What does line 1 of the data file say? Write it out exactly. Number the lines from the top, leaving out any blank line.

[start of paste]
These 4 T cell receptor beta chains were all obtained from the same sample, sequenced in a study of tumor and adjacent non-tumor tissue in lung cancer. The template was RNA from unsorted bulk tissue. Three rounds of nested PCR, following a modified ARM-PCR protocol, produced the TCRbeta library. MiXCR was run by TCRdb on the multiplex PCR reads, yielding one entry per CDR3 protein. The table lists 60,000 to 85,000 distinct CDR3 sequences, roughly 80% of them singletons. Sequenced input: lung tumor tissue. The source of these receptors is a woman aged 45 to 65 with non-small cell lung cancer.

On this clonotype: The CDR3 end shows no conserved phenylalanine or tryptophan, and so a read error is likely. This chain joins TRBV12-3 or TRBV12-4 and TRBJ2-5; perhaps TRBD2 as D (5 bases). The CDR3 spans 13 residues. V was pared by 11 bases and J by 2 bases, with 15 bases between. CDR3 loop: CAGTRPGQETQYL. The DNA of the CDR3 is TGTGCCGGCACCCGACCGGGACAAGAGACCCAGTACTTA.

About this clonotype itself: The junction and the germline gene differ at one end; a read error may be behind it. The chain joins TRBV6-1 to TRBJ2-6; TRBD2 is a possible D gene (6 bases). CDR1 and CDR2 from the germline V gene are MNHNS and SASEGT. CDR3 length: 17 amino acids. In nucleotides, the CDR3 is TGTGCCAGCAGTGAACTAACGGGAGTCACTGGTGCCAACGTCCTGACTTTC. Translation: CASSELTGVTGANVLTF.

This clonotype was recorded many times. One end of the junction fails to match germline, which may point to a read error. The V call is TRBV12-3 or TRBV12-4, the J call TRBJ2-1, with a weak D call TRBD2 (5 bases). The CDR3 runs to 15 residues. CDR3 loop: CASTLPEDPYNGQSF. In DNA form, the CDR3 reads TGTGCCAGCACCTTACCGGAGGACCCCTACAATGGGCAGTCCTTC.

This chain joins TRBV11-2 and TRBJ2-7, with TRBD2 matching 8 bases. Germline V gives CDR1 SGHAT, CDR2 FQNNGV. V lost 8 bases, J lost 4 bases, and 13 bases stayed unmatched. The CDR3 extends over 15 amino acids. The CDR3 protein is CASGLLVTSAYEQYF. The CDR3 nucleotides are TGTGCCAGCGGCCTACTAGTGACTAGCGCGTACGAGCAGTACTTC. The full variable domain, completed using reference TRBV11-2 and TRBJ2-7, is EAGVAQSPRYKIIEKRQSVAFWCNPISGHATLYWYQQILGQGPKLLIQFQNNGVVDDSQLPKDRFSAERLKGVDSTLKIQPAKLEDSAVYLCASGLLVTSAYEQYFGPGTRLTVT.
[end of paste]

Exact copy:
These 4 T cell receptor beta chains were all obtained from the same sample, sequenced in a study of tumor and adjacent non-tumor tissue in lung cancer. The template was RNA from unsorted bulk tissue. Three rounds of nested PCR, following a modified ARM-PCR protocol, produced the TCRbeta library. MiXCR was run by TCRdb on the multiplex PCR reads, yielding one entry per CDR3 protein. The table lists 60,000 to 85,000 distinct CDR3 sequences, roughly 80% of them singletons. Sequenced input: lung tumor tissue. The source of these receptors is a woman aged 45 to 65 with non-small cell lung cancer.